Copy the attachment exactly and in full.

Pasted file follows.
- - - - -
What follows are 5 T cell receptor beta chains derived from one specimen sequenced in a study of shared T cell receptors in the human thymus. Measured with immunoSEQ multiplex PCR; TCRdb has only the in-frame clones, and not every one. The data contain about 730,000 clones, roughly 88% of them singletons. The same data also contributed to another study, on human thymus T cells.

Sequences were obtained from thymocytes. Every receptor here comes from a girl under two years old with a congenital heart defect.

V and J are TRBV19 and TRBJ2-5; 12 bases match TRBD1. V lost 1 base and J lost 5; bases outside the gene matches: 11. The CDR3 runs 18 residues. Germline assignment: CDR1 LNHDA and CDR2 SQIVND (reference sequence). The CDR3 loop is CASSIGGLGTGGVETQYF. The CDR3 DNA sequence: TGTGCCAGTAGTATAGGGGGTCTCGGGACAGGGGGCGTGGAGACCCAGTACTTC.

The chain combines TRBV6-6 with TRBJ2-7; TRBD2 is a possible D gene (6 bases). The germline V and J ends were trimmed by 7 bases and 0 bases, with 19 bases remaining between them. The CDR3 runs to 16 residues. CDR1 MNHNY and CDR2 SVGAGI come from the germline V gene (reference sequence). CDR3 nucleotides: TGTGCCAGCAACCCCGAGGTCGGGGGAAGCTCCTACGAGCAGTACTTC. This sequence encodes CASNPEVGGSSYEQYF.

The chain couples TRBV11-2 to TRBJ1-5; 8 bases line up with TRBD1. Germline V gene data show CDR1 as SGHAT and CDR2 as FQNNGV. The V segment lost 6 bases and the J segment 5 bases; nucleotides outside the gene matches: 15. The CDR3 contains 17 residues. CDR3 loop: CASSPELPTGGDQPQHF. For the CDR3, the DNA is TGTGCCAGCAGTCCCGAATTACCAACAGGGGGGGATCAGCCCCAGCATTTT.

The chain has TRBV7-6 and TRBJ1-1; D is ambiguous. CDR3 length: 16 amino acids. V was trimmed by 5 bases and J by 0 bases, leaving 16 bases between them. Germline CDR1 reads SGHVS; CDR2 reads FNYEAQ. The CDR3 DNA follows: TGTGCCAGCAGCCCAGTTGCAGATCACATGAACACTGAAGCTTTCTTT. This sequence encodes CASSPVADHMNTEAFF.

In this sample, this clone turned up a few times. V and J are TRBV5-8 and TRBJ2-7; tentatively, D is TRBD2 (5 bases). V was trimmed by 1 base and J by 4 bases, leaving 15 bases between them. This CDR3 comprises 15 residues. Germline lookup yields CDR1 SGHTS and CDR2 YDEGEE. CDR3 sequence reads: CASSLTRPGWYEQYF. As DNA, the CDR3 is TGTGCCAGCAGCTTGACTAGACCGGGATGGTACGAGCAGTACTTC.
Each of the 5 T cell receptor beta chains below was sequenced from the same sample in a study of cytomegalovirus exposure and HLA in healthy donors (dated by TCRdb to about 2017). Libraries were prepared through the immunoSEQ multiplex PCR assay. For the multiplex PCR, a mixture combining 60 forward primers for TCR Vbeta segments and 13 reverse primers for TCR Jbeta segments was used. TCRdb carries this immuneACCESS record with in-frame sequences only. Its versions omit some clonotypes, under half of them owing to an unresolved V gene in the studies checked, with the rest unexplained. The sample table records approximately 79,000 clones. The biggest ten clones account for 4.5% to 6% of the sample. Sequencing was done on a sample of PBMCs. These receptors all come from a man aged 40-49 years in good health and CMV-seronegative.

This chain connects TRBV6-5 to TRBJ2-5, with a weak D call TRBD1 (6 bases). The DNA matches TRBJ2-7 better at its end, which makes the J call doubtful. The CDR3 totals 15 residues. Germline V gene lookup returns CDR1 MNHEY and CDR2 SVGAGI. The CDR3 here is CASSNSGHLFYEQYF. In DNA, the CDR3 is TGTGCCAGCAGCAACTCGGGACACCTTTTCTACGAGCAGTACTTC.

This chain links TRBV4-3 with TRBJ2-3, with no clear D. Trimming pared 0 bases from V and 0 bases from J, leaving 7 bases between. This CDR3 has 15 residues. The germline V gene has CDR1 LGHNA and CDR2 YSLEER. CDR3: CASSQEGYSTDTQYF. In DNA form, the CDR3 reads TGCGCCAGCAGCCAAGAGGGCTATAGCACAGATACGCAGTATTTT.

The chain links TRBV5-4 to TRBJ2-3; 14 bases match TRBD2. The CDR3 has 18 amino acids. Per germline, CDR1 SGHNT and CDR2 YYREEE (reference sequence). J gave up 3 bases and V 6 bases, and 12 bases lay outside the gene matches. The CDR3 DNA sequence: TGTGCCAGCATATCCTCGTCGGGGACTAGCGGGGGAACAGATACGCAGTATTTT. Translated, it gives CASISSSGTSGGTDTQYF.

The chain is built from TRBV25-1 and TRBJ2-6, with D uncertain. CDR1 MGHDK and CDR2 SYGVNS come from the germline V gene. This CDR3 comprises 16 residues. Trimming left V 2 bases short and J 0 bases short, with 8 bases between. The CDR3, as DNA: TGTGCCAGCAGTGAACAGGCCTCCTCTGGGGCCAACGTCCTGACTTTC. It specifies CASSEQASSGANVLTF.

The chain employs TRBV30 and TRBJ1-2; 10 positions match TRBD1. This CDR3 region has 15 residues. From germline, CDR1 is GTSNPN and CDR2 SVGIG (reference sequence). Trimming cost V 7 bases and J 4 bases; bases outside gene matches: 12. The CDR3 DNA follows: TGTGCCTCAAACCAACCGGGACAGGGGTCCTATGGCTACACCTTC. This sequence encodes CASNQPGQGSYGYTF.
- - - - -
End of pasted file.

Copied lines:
What follows are 5 T cell receptor beta chains derived from one specimen sequenced in a study of shared T cell receptors in the human thymus. Measured with immunoSEQ multiplex PCR; TCRdb has only the in-frame clones, and not every one. The data contain about 730,000 clones, roughly 88% of them singletons. The same data also contributed to another study, on human thymus T cells.

Sequences were obtained from thymocytes. Every receptor here comes from a girl under two years old with a congenital heart defect.

V and J are TRBV19 and TRBJ2-5; 12 bases match TRBD1. V lost 1 base and J lost 5; bases outside the gene matches: 11. The CDR3 runs 18 residues. Germline assignment: CDR1 LNHDA and CDR2 SQIVND (reference sequence). The CDR3 loop is CASSIGGLGTGGVETQYF. The CDR3 DNA sequence: TGTGCCAGTAGTATAGGGGGTCTCGGGACAGGGGGCGTGGAGACCCAGTACTTC.

The chain combines TRBV6-6 with TRBJ2-7; TRBD2 is a possible D gene (6 bases). The germline V and J ends were trimmed by 7 bases and 0 bases, with 19 bases remaining between them. The CDR3 runs to 16 residues. CDR1 MNHNY and CDR2 SVGAGI come from the germline V gene (reference sequence). CDR3 nucleotides: TGTGCCAGCAACCCCGAGGTCGGGGGAAGCTCCTACGAGCAGTACTTC. This sequence encodes CASNPEVGGSSYEQYF.

The chain couples TRBV11-2 to TRBJ1-5; 8 bases line up with TRBD1. Germline V gene data show CDR1 as SGHAT and CDR2 as FQNNGV. The V segment lost 6 bases and the J segment 5 bases; nucleotides outside the gene matches: 15. The CDR3 contains 17 residues. CDR3 loop: CASSPELPTGGDQPQHF. For the CDR3, the DNA is TGTGCCAGCAGTCCCGAATTACCAACAGGGGGGGATCAGCCCCAGCATTTT.

The chain has TRBV7-6 and TRBJ1-1; D is ambiguous. CDR3 length: 16 amino acids. V was trimmed by 5 bases and J by 0 bases, leaving 16 bases between them. Germline CDR1 reads SGHVS; CDR2 reads FNYEAQ. The CDR3 DNA follows: TGTGCCAGCAGCCCAGTTGCAGATCACATGAACACTGAAGCTTTCTTT. This sequence encodes CASSPVADHMNTEAFF.

In this sample, this clone turned up a few times. V and J are TRBV5-8 and TRBJ2-7; tentatively, D is TRBD2 (5 bases). V was trimmed by 1 base and J by 4 bases, leaving 15 bases between them. This CDR3 comprises 15 residues. Germline lookup yields CDR1 SGHTS and CDR2 YDEGEE. CDR3 sequence reads: CASSLTRPGWYEQYF. As DNA, the CDR3 is TGTGCCAGCAGCTTGACTAGACCGGGATGGTACGAGCAGTACTTC.
Each of the 5 T cell receptor beta chains below was sequenced from the same sample in a study of cytomegalovirus exposure and HLA in healthy donors (dated by TCRdb to about 2017). Libraries were prepared through the immunoSEQ multiplex PCR assay. For the multiplex PCR, a mixture combining 60 forward primers for TCR Vbeta segments and 13 reverse primers for TCR Jbeta segments was used. TCRdb carries this immuneACCESS record with in-frame sequences only. Its versions omit some clonotypes, under half of them owing to an unresolved V gene in the studies checked, with the rest unexplained. The sample table records approximately 79,000 clones. The biggest ten clones account for 4.5% to 6% of the sample. Sequencing was done on a sample of PBMCs. These receptors all come from a man aged 40-49 years in good health and CMV-seronegative.

This chain connects TRBV6-5 to TRBJ2-5, with a weak D call TRBD1 (6 bases). The DNA matches TRBJ2-7 better at its end, which makes the J call doubtful. The CDR3 totals 15 residues. Germline V gene lookup returns CDR1 MNHEY and CDR2 SVGAGI. The CDR3 here is CASSNSGHLFYEQYF. In DNA, the CDR3 is TGTGCCAGCAGCAACTCGGGACACCTTTTCTACGAGCAGTACTTC.

This chain links TRBV4-3 with TRBJ2-3, with no clear D. Trimming pared 0 bases from V and 0 bases from J, leaving 7 bases between. This CDR3 has 15 residues. The germline V gene has CDR1 LGHNA and CDR2 YSLEER. CDR3: CASSQEGYSTDTQYF. In DNA form, the CDR3 reads TGCGCCAGCAGCCAAGAGGGCTATAGCACAGATACGCAGTATTTT.

The chain links TRBV5-4 to TRBJ2-3; 14 bases match TRBD2. The CDR3 has 18 amino acids. Per germline, CDR1 SGHNT and CDR2 YYREEE (reference sequence). J gave up 3 bases and V 6 bases, and 12 bases lay outside the gene matches. The CDR3 DNA sequence: TGTGCCAGCATATCCTCGTCGGGGACTAGCGGGGGAACAGATACGCAGTATTTT. Translated, it gives CASISSSGTSGGTDTQYF.

The chain is built from TRBV25-1 and TRBJ2-6, with D uncertain. CDR1 MGHDK and CDR2 SYGVNS come from the germline V gene. This CDR3 comprises 16 residues. Trimming left V 2 bases short and J 0 bases short, with 8 bases between. The CDR3, as DNA: TGTGCCAGCAGTGAACAGGCCTCCTCTGGGGCCAACGTCCTGACTTTC. It specifies CASSEQASSGANVLTF.

The chain employs TRBV30 and TRBJ1-2; 10 positions match TRBD1. This CDR3 region has 15 residues. From germline, CDR1 is GTSNPN and CDR2 SVGIG (reference sequence). Trimming cost V 7 bases and J 4 bases; bases outside gene matches: 12. The CDR3 DNA follows: TGTGCCTCAAACCAACCGGGACAGGGGTCCTATGGCTACACCTTC. This sequence encodes CASNQPGQGSYGYTF.